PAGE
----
Troubadours

6 June 2016

When the English ruled much of France from a distance, local languages in the Dordogne (and in other regions) flourished. These were the perfect conditions for the high culture phenomenon of the troubadours.

Who were the troubadours?

The troubadours were poets and musicians who flourished from the 11th to 13th century, principally in southern France and northern Italy . Their poetry about love was written in Occitan and this had the benefit of elevating the status of French rural peasants. It also led to language being used for something other than essential communication – something that hadn’t really occurred since before the Roman occupation. Many believe that the social influence of the troubadours was unprecedented in the history of medieval poetry. It certainly influenced later European lyrical poetry.

Courtly love and chivalry were at the heart of many of their poems. Much of this work still survives today as does Leys d’amors; a work which sets the rules by which their art was governed.

If music be the food of love, play on

The troubadours also wrote songs. Aside from love and chivalry some of these songs told stories of distant lands and historical events. Medieval Troubadours would travel around the country to play in the houses of lords, nobles and royalty. Today, fewer than 300 of the melodies survive.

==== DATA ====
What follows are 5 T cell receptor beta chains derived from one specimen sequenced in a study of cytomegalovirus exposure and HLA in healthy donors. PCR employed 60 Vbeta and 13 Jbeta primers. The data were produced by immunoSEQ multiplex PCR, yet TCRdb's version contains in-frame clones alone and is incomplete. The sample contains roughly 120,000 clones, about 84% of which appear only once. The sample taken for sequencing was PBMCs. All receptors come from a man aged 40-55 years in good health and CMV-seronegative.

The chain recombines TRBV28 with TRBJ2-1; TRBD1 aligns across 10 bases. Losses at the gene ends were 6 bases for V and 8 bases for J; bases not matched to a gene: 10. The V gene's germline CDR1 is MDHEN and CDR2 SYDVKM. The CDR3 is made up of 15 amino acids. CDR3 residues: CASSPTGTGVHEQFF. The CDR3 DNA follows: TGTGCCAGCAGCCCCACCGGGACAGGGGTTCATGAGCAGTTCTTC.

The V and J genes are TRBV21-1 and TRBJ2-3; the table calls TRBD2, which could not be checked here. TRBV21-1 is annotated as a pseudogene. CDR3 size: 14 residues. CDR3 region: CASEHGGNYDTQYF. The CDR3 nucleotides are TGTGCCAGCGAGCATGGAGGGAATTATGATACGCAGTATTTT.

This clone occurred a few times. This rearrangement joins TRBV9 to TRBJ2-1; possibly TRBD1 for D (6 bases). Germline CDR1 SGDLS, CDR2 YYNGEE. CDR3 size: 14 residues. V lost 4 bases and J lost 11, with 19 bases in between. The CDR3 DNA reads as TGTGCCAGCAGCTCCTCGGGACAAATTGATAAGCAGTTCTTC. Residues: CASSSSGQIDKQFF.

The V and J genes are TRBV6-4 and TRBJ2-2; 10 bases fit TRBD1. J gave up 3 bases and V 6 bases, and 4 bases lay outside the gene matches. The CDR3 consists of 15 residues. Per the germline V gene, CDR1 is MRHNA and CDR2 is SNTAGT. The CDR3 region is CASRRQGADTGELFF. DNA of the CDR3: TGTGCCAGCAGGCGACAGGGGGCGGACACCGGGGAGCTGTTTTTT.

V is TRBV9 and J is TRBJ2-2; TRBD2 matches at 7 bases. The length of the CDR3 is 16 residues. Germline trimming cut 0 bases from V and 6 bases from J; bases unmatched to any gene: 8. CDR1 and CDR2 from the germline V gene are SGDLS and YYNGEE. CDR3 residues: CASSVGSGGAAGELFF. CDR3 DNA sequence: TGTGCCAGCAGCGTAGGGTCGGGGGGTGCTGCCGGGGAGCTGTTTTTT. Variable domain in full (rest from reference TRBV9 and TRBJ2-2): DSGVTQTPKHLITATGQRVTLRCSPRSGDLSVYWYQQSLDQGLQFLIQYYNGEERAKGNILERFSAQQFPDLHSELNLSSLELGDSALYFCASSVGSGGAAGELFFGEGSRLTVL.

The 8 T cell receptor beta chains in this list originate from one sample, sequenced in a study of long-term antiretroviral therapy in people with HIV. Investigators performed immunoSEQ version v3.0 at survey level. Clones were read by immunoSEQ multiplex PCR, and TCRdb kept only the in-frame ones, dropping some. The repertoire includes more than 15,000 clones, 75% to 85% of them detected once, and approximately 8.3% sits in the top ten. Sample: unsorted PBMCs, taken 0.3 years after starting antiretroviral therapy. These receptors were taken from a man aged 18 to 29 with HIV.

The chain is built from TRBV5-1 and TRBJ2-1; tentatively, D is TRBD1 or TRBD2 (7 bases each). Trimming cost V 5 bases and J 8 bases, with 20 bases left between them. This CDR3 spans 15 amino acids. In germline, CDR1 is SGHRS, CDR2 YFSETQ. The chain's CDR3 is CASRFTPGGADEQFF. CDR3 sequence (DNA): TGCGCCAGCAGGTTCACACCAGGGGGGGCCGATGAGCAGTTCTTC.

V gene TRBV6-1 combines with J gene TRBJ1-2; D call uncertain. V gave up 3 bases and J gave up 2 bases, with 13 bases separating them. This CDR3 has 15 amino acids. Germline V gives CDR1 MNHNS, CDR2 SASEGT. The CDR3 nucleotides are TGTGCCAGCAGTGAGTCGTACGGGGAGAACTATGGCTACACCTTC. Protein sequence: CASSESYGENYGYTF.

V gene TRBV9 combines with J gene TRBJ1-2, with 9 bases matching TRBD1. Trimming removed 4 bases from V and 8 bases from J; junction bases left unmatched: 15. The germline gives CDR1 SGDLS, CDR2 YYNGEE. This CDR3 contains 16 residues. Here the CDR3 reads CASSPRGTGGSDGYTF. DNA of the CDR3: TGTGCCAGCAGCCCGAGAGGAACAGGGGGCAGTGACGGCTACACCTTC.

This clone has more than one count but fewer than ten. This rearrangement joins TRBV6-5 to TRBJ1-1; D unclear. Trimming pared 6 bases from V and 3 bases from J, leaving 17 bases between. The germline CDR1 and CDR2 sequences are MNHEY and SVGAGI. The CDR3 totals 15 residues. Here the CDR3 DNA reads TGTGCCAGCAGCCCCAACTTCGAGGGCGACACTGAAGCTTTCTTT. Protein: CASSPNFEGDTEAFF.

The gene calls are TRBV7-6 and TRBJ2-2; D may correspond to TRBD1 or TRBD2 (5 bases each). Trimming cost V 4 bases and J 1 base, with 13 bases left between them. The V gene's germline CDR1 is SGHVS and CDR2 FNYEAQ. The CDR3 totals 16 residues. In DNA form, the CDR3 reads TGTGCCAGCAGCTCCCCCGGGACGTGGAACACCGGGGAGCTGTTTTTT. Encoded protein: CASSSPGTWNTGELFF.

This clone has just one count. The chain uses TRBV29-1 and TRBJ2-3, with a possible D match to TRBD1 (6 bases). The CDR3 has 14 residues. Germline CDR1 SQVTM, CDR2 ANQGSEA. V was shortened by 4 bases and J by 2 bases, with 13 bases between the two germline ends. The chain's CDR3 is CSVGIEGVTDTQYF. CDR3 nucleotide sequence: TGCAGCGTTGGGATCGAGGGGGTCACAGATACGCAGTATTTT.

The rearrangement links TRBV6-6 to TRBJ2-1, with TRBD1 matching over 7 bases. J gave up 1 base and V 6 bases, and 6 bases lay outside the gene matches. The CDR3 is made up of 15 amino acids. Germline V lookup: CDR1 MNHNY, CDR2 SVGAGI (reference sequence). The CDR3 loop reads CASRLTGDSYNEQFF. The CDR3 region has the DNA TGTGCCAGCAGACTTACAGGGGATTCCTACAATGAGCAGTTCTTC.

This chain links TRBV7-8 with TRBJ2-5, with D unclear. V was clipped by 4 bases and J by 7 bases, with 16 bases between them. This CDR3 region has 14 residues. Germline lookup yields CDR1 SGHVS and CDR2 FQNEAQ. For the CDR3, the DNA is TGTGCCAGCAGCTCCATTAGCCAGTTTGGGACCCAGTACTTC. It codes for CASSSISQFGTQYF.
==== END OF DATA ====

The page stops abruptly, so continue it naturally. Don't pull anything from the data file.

Troubadours

Among the Medieval Troubadours were many notable noblemen and women. Eleanor of Aquitaine’s grandfather (William IX of Aquitaine) was an influential patron of the Medieval Troubadours and this patronage passed through the generations to William X, Eleanor of Aquitaine and then her son, Richard the Lionheart. (Who would have thought that someone so willing to fight would have such a romantic side..?)

The art of the troubadours eventually declined and subsequently died out in the mid 1300s. However, today the tradition lives on and there is now an annual Troubadour International Poetry prize (with a first prize of £5,000). The Occitan language has also made a comeback (having been outlawed following the revolution). Regional authorities in France have established a number of Occitan-speaking schools and some secondary schools offer it as a language option. The language of love lives on!

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